Maryland lawmakers issue subpoena to Hogan’s former chief of staff over six-figure payout

Maryland state lawmakers issued subpoenas for Gov. Larry Hogan’s former chief of staff and another man to appear in two weeks before a committee investigating his six-figure payout from his prior job at a state agency.

The subpoenas were issued Thursday to Roy McGrath, the former chief of staff, and Matthew Sherring, who worked for McGrath at the Maryland Environmental Service. They require both men to appear before the General Assembly’s Joint Committee on Fair Practices and Personnel Oversight on Oct. 29.


The subpoenas also seek numerous documents from McGrath and Sherring.

McGrath left his position as the Republican governor’s top aide in August, four days after The Baltimore Sun reported he negotiated a payout worth more than $238,000 when he left the Maryland Environmental Service earlier in the summer.


The Sun subsequently reported that McGrath and other executives earned tens of thousands of dollars in annual bonuses, and that he was paid more than $55,000 in expense reimbursements for extensive travel, meetings and meals after he left the agency.

Sherring was reimbursed more than $14,000 for paying for an online Harvard University course that McGrath took this year.

The payments at Maryland Environmental Service, an independent state agency largely funded with local and state government tax dollars, drew the attention of state lawmakers. A General Assembly oversight committee has been investigating the payments received by McGrath, but they’ve been frustrated that he has declined to appear before lawmakers.

“The picture is not clear. We’re missing Mr. McGrath,” said Del. Erek Barron, a Prince George’s County Democrat, when lawmakers voted Sept. 23 to issue subpoenas.

In addition to ordering McGrath and Sherring to appear before the committee, the subpoenas order them to produce documents related to two dozen subjects, including McGrath’s severance payments, expenses and bonuses, as well as McGrath’s communications with the governor about his transition from MES to the State House.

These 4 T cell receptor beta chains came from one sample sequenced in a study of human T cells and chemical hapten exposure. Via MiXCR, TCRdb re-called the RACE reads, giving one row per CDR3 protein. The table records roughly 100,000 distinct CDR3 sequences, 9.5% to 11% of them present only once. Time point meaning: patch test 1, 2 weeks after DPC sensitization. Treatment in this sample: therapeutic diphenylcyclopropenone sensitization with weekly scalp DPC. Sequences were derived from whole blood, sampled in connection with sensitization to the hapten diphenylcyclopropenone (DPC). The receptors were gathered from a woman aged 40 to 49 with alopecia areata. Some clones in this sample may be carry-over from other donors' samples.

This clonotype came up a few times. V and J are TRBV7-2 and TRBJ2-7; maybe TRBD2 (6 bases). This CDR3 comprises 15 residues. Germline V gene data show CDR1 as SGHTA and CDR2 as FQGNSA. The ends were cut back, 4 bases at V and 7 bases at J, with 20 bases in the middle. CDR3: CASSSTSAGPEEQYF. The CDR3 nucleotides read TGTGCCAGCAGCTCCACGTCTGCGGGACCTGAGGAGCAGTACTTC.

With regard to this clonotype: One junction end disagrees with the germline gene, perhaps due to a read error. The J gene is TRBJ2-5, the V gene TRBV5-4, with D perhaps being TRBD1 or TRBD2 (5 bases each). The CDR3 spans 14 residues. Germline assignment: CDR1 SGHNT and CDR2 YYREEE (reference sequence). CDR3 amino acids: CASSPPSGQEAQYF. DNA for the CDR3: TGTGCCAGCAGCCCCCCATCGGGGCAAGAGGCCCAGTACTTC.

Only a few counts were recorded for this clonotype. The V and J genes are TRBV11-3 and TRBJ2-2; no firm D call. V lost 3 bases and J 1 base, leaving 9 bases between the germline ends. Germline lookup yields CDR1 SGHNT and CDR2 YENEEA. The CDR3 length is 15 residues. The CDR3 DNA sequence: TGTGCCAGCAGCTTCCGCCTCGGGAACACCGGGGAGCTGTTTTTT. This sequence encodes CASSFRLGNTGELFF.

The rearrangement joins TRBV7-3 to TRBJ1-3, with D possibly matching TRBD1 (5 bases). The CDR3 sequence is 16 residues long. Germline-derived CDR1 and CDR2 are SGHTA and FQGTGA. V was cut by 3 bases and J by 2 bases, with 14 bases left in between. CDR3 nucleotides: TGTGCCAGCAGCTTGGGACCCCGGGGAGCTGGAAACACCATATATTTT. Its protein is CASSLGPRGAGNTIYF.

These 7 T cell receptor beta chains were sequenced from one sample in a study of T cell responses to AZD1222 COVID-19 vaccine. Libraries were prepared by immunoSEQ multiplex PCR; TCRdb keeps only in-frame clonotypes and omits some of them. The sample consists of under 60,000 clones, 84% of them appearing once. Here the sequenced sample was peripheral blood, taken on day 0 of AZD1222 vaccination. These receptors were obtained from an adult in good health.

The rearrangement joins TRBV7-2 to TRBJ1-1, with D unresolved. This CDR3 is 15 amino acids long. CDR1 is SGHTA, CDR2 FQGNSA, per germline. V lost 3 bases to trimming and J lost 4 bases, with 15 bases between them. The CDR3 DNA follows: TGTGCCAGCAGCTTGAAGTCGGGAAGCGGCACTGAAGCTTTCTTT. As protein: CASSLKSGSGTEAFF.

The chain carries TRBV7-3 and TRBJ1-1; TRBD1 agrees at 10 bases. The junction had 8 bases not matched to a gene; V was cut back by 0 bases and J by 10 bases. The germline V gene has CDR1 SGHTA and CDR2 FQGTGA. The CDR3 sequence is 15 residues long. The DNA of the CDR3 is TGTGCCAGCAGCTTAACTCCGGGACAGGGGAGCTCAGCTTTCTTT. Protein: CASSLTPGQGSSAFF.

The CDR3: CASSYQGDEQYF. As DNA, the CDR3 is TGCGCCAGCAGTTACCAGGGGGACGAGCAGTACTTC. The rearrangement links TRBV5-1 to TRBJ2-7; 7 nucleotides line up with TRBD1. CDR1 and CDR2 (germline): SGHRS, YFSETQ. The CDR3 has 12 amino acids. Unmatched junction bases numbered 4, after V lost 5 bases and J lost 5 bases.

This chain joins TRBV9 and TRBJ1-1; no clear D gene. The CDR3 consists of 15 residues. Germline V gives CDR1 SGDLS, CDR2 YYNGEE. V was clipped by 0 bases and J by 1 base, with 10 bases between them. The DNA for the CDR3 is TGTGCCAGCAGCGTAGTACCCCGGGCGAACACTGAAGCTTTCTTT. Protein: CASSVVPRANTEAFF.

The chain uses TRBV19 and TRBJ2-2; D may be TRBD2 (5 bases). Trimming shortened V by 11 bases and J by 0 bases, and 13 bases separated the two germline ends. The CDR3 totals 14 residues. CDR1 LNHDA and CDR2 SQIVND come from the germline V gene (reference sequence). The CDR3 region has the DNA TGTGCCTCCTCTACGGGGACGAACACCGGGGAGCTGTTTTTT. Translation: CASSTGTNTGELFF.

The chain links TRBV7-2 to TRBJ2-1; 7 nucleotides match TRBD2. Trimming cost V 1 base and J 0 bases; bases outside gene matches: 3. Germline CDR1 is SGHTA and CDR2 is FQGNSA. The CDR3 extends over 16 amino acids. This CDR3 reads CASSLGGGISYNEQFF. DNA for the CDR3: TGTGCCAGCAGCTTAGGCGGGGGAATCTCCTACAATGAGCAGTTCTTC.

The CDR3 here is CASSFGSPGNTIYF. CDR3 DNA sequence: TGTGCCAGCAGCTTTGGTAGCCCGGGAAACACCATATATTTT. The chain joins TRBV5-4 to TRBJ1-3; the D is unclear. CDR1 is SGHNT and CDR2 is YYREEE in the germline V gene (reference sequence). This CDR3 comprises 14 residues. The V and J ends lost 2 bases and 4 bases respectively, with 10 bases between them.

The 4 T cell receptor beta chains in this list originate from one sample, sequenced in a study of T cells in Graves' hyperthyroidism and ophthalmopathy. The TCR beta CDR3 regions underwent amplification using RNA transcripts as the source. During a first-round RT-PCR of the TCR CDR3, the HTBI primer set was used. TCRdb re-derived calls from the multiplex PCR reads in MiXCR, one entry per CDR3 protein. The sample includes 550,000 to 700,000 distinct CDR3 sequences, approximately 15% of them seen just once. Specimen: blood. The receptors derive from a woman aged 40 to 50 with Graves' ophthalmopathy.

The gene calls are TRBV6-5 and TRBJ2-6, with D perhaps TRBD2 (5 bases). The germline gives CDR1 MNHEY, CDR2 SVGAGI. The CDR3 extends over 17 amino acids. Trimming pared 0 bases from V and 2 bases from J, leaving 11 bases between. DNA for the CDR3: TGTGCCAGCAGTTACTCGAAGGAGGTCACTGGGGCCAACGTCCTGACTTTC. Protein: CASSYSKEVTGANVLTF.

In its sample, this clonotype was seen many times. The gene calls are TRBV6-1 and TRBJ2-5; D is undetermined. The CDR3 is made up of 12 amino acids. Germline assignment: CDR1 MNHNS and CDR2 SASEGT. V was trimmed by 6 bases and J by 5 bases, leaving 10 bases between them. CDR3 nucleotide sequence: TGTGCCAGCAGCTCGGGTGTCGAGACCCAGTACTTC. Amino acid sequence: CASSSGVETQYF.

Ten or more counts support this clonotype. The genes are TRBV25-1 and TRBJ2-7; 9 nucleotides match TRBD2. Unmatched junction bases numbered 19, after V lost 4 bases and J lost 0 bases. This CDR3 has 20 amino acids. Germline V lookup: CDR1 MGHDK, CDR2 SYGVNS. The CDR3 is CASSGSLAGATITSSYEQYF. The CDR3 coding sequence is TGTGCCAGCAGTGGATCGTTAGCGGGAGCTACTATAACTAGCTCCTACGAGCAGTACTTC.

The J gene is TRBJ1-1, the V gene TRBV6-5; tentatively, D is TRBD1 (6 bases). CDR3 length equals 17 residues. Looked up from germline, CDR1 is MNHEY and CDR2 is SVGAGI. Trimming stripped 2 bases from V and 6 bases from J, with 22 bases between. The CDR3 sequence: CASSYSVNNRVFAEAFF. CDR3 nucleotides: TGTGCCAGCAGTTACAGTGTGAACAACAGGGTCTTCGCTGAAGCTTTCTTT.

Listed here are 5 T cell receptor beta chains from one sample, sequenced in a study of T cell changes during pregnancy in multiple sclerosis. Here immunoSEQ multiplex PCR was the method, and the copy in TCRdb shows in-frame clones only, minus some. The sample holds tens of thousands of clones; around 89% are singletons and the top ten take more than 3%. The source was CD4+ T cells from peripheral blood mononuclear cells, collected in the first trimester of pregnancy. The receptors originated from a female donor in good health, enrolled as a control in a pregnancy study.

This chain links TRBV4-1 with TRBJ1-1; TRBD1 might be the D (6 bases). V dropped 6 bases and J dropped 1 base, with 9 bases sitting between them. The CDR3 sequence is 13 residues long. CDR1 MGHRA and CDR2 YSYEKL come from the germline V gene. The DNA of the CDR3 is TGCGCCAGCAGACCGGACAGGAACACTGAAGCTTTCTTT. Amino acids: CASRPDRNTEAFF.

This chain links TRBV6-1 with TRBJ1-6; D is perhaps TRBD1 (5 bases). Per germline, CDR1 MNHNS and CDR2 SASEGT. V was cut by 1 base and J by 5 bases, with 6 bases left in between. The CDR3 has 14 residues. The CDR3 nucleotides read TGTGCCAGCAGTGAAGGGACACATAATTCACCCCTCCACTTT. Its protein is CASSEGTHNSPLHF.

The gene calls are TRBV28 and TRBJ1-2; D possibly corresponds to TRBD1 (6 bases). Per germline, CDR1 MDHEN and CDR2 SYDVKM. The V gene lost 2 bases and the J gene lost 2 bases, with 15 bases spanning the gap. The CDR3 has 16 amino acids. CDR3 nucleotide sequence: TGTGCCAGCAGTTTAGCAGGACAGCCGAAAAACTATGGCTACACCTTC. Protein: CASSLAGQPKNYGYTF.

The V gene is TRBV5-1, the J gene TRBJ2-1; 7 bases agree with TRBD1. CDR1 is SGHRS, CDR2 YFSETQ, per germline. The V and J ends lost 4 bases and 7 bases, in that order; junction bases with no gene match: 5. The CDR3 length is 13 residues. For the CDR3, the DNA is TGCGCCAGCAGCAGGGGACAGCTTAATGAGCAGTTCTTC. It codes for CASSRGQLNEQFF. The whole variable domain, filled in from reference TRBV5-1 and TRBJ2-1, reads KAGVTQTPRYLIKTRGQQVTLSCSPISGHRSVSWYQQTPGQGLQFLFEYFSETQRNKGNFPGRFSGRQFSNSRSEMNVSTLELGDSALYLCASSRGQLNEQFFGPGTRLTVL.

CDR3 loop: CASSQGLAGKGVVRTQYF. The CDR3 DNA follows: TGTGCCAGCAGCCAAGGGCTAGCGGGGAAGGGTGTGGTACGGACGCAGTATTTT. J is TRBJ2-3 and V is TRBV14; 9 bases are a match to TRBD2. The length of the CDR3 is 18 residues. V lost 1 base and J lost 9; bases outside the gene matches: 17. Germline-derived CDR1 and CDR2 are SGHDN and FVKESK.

McGrath’s lawyer, Bruce Marcus, declined to comment on the subpoena, other than to say: “We’ll look at and digest it over the next couple of days.”

Sherring did not respond to a voicemail message seeking comment.

It took lawmakers several weeks to draft and issue the subpoenas, as they had to find an independent law firm to handle the task. The Maryland attorney general’s office typically would handle the subpoenas, but lawyers in different parts of that office represent lawmakers as well as Maryland Environmental Service officials, a potential conflict of interest.


The General Assembly hired Ward B. Coe of the law firm Gallagher Evelius & Jones in Baltimore to assist in the investigation.

“The more the Joint Committee has looked into this matter, the more questions have emerged, and we will make sure all Marylanders have confidence in this investigation being handled in a fair and nonpartisan manner that seeks results,” Coe said in a statement.

State lawmakers are trying to unravel details of how McGrath maneuvered to get the payout for his voluntary departure from the environmental service. The former MES deputy director and three board members testified that McGrath led them to believe that Hogan approved of the deal.

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Hogan has disputed that, saying he knew only generally that McGrath had financial issues to work out before joining the governor’s team.

The last time the General Assembly used subpoenas was in 2005 and 2006, during the term of the last Republican governor, Robert L. Ehrlich Jr. Legislators formed a special committee that investigated whether Ehrlich’s team — including Hogan, who was the appointments secretary — went too far in replacing state employees with loyalists. Hogan was among those subpoenaed in that investigation, and he testified that he did not coordinate firings across state agencies.

The investigation ended without any finding of legal wrongdoing, but lawmakers eventually passed laws offering further protections for state workers.


Coe was the attorney who advised that committee, which made him an attractive candidate to assist again.

House of Delegates Speaker Adrienne A. Jones, a Baltimore County Democrat who co-chaired the Ehrlich personnel investigation, said in a statement that she’s confident Coe will help lawmakers “leave no stone unturned.”

“He understands the need to get to the facts of this situation, without allowing politics to dictate the way this investigation goes,” Senate President Bill Ferguson, a Baltimore Democrat, said in a statement.

This news was included in our weekday morning audio briefing on Oct. 16. Here’s how to listen.